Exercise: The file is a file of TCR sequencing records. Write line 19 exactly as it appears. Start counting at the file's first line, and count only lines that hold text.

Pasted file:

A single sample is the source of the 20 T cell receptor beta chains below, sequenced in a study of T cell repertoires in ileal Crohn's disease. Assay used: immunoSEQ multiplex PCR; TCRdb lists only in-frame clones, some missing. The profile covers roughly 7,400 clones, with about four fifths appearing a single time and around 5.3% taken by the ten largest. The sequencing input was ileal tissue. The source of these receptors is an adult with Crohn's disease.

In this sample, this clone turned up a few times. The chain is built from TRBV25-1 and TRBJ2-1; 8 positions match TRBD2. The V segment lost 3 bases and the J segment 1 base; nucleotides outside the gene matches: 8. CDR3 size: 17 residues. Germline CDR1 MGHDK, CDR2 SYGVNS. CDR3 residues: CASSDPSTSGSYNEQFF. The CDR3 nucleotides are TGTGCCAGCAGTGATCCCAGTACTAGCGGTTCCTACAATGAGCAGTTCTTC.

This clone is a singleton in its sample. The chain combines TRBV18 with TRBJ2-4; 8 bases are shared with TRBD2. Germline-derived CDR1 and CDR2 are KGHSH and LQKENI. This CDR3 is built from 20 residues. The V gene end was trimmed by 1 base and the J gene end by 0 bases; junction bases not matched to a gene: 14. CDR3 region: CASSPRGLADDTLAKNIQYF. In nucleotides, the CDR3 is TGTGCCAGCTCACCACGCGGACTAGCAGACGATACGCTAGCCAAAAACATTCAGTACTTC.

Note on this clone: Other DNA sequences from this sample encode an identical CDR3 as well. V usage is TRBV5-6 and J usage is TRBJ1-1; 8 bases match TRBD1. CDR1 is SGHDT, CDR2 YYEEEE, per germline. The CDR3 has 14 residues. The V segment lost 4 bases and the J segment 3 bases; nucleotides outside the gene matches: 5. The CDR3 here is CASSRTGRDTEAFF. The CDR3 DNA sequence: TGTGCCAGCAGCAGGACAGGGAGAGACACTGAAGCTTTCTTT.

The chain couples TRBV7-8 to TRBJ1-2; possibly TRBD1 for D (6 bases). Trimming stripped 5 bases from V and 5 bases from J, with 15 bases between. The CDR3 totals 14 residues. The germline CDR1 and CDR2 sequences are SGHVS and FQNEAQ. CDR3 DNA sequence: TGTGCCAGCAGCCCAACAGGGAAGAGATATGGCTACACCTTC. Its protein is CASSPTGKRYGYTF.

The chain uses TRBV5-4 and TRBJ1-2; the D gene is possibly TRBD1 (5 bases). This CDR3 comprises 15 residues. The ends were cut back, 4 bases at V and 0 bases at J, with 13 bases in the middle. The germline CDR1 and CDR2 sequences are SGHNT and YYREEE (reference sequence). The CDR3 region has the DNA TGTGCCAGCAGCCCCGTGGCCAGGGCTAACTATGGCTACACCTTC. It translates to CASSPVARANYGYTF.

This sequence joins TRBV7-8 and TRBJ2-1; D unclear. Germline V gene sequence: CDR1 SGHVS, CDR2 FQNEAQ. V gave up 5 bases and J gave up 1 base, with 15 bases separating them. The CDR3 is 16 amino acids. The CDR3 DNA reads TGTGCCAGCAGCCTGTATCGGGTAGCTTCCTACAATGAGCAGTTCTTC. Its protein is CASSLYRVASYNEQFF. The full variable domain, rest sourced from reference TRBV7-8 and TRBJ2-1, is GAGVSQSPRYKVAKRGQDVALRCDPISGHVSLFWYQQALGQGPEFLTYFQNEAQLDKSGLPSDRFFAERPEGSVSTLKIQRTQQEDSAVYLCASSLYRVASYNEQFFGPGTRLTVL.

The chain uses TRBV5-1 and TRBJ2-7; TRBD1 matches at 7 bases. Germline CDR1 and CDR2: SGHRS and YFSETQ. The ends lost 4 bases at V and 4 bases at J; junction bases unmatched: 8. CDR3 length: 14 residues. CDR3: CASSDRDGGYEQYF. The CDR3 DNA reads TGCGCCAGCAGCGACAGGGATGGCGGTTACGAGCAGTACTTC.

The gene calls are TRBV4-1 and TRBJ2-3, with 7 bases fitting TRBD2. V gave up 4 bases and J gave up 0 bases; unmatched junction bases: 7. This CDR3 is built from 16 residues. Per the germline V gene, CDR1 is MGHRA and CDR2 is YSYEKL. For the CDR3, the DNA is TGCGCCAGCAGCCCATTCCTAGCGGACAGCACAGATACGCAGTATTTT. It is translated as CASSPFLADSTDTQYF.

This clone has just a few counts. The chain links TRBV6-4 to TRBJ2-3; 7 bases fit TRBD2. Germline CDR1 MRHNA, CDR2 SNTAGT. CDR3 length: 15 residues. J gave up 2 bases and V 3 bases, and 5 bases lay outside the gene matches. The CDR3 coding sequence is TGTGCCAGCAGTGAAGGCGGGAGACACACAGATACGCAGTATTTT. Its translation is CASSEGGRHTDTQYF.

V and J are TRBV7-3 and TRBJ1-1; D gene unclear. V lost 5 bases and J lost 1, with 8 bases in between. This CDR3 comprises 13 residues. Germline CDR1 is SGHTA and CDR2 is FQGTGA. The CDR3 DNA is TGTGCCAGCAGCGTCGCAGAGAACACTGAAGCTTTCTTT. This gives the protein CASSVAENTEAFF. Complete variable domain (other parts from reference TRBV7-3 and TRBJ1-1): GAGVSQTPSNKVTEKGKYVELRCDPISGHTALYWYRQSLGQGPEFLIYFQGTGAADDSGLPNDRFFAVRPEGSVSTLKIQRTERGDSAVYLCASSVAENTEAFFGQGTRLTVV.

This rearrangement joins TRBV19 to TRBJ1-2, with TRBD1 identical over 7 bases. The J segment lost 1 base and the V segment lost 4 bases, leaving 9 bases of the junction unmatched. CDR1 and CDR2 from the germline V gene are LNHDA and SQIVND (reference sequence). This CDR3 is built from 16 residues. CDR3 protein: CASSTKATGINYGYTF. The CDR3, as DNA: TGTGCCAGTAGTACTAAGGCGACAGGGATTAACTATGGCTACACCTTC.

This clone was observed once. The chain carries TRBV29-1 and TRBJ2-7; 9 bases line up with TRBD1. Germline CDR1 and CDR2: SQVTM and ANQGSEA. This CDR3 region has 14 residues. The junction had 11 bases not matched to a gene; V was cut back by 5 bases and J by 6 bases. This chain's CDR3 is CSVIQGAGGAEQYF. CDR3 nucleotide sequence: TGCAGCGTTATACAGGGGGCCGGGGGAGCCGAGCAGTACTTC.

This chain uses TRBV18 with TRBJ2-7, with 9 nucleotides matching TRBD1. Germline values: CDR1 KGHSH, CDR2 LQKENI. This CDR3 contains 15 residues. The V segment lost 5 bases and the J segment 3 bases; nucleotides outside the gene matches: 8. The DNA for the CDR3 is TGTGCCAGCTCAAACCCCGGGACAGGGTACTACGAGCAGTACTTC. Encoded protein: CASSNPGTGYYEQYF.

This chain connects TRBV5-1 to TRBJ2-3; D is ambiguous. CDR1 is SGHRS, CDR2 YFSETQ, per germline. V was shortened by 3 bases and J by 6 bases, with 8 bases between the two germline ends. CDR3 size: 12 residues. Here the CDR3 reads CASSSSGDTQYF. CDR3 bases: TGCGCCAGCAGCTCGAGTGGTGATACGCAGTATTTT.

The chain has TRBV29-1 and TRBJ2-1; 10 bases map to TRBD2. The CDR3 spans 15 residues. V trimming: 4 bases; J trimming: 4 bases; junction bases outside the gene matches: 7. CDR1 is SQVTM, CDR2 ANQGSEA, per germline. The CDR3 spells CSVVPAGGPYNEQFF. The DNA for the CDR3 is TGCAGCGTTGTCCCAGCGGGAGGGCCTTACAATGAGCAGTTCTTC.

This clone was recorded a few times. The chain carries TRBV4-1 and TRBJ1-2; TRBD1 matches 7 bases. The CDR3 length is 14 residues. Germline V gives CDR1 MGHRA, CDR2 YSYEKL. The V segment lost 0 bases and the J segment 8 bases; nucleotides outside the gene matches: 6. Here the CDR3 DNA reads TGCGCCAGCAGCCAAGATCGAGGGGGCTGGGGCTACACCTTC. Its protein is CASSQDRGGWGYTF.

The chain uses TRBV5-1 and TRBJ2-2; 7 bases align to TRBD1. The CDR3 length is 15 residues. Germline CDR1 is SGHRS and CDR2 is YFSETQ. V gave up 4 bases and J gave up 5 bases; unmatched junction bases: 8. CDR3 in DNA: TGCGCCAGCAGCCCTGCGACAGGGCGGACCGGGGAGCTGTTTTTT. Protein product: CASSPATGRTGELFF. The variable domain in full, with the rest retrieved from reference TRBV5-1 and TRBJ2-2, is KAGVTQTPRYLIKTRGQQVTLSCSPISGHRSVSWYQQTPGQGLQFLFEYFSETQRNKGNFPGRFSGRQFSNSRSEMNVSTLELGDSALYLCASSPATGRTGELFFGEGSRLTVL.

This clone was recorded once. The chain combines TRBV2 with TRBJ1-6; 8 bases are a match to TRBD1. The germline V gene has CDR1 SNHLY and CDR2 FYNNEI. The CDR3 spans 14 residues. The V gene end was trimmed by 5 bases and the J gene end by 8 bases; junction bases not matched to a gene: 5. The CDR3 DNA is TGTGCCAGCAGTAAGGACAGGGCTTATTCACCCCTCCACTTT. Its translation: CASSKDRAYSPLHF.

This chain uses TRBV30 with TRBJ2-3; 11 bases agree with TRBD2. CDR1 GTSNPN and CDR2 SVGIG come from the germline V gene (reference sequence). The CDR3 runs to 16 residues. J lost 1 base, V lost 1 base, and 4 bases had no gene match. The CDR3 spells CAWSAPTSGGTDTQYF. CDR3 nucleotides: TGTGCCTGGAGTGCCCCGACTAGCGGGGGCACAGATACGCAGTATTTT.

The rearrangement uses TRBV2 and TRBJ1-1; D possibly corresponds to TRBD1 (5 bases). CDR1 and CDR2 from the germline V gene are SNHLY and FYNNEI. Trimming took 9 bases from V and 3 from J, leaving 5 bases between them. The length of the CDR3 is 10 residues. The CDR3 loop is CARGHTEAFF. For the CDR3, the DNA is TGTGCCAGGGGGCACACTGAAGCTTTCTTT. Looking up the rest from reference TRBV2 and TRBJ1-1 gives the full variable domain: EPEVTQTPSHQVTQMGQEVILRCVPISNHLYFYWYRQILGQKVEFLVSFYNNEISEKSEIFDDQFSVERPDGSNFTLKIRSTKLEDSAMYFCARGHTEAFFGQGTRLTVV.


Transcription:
This clone was recorded once. The chain combines TRBV2 with TRBJ1-6; 8 bases are a match to TRBD1. The germline V gene has CDR1 SNHLY and CDR2 FYNNEI. The CDR3 spans 14 residues. The V gene end was trimmed by 5 bases and the J gene end by 8 bases; junction bases not matched to a gene: 5. The CDR3 DNA is TGTGCCAGCAGTAAGGACAGGGCTTATTCACCCCTCCACTTT. Its translation: CASSKDRAYSPLHF.